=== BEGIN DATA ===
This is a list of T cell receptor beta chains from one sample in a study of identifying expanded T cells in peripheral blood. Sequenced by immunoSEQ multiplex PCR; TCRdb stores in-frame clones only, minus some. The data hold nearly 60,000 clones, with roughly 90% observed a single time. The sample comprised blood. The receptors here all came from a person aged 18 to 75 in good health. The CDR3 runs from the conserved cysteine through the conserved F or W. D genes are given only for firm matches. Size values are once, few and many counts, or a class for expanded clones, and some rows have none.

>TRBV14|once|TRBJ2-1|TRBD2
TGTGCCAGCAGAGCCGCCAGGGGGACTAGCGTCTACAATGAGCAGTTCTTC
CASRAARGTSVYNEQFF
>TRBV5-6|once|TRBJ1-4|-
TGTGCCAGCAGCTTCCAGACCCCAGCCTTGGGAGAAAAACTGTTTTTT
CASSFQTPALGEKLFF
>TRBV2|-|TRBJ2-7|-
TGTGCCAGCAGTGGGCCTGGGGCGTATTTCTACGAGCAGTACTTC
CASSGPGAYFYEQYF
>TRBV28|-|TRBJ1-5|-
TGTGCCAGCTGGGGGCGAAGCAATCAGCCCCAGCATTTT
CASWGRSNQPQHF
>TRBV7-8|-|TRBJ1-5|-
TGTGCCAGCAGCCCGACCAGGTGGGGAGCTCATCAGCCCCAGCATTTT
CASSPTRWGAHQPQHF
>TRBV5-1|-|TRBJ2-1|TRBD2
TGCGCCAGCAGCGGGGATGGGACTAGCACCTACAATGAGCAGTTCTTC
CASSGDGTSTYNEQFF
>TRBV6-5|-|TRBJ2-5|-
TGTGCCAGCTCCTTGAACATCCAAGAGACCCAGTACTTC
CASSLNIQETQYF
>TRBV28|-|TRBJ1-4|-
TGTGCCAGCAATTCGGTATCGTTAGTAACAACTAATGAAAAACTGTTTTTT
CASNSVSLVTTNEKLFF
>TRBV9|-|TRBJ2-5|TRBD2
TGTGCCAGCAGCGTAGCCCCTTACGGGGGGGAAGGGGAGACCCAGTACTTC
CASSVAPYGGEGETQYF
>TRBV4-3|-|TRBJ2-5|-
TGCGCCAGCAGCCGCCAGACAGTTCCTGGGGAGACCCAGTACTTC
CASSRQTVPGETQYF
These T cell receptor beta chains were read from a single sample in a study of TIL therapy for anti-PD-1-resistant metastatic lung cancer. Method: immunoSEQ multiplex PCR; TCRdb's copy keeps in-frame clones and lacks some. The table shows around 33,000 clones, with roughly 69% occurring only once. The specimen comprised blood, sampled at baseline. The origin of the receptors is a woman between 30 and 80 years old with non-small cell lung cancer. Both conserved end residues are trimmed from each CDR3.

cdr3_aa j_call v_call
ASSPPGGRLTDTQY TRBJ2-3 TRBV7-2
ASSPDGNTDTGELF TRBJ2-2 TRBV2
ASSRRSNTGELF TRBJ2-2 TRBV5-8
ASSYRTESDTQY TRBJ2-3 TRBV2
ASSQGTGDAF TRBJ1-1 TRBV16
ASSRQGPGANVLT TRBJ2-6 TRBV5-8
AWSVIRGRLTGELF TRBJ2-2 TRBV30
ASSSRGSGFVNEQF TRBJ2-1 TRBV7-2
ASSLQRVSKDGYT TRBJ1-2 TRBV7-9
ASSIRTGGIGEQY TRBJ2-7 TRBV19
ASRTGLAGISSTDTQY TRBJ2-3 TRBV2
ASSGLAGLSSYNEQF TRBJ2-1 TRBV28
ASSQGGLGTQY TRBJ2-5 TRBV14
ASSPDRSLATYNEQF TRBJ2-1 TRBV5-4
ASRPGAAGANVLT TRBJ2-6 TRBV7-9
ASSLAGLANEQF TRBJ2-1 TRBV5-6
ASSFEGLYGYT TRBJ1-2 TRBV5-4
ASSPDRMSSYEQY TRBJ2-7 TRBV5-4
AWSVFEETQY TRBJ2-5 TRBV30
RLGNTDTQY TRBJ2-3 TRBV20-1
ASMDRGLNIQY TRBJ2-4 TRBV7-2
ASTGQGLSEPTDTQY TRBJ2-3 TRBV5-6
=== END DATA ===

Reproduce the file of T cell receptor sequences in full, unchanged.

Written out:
This is a list of T cell receptor beta chains from one sample in a study of identifying expanded T cells in peripheral blood. Sequenced by immunoSEQ multiplex PCR; TCRdb stores in-frame clones only, minus some. The data hold nearly 60,000 clones, with roughly 90% observed a single time. The sample comprised blood. The receptors here all came from a person aged 18 to 75 in good health. The CDR3 runs from the conserved cysteine through the conserved F or W. D genes are given only for firm matches. Size values are once, few and many counts, or a class for expanded clones, and some rows have none.

>TRBV14|once|TRBJ2-1|TRBD2
TGTGCCAGCAGAGCCGCCAGGGGGACTAGCGTCTACAATGAGCAGTTCTTC
CASRAARGTSVYNEQFF
>TRBV5-6|once|TRBJ1-4|-
TGTGCCAGCAGCTTCCAGACCCCAGCCTTGGGAGAAAAACTGTTTTTT
CASSFQTPALGEKLFF
>TRBV2|-|TRBJ2-7|-
TGTGCCAGCAGTGGGCCTGGGGCGTATTTCTACGAGCAGTACTTC
CASSGPGAYFYEQYF
>TRBV28|-|TRBJ1-5|-
TGTGCCAGCTGGGGGCGAAGCAATCAGCCCCAGCATTTT
CASWGRSNQPQHF
>TRBV7-8|-|TRBJ1-5|-
TGTGCCAGCAGCCCGACCAGGTGGGGAGCTCATCAGCCCCAGCATTTT
CASSPTRWGAHQPQHF
>TRBV5-1|-|TRBJ2-1|TRBD2
TGCGCCAGCAGCGGGGATGGGACTAGCACCTACAATGAGCAGTTCTTC
CASSGDGTSTYNEQFF
>TRBV6-5|-|TRBJ2-5|-
TGTGCCAGCTCCTTGAACATCCAAGAGACCCAGTACTTC
CASSLNIQETQYF
>TRBV28|-|TRBJ1-4|-
TGTGCCAGCAATTCGGTATCGTTAGTAACAACTAATGAAAAACTGTTTTTT
CASNSVSLVTTNEKLFF
>TRBV9|-|TRBJ2-5|TRBD2
TGTGCCAGCAGCGTAGCCCCTTACGGGGGGGAAGGGGAGACCCAGTACTTC
CASSVAPYGGEGETQYF
>TRBV4-3|-|TRBJ2-5|-
TGCGCCAGCAGCCGCCAGACAGTTCCTGGGGAGACCCAGTACTTC
CASSRQTVPGETQYF
These T cell receptor beta chains were read from a single sample in a study of TIL therapy for anti-PD-1-resistant metastatic lung cancer. Method: immunoSEQ multiplex PCR; TCRdb's copy keeps in-frame clones and lacks some. The table shows around 33,000 clones, with roughly 69% occurring only once. The specimen comprised blood, sampled at baseline. The origin of the receptors is a woman between 30 and 80 years old with non-small cell lung cancer. Both conserved end residues are trimmed from each CDR3.

cdr3_aa j_call v_call
ASSPPGGRLTDTQY TRBJ2-3 TRBV7-2
ASSPDGNTDTGELF TRBJ2-2 TRBV2
ASSRRSNTGELF TRBJ2-2 TRBV5-8
ASSYRTESDTQY TRBJ2-3 TRBV2
ASSQGTGDAF TRBJ1-1 TRBV16
ASSRQGPGANVLT TRBJ2-6 TRBV5-8
AWSVIRGRLTGELF TRBJ2-2 TRBV30
ASSSRGSGFVNEQF TRBJ2-1 TRBV7-2
ASSLQRVSKDGYT TRBJ1-2 TRBV7-9
ASSIRTGGIGEQY TRBJ2-7 TRBV19
ASRTGLAGISSTDTQY TRBJ2-3 TRBV2
ASSGLAGLSSYNEQF TRBJ2-1 TRBV28
ASSQGGLGTQY TRBJ2-5 TRBV14
ASSPDRSLATYNEQF TRBJ2-1 TRBV5-4
ASRPGAAGANVLT TRBJ2-6 TRBV7-9
ASSLAGLANEQF TRBJ2-1 TRBV5-6
ASSFEGLYGYT TRBJ1-2 TRBV5-4
ASSPDRMSSYEQY TRBJ2-7 TRBV5-4
AWSVFEETQY TRBJ2-5 TRBV30
RLGNTDTQY TRBJ2-3 TRBV20-1
ASMDRGLNIQY TRBJ2-4 TRBV7-2
ASTGQGLSEPTDTQY TRBJ2-3 TRBV5-6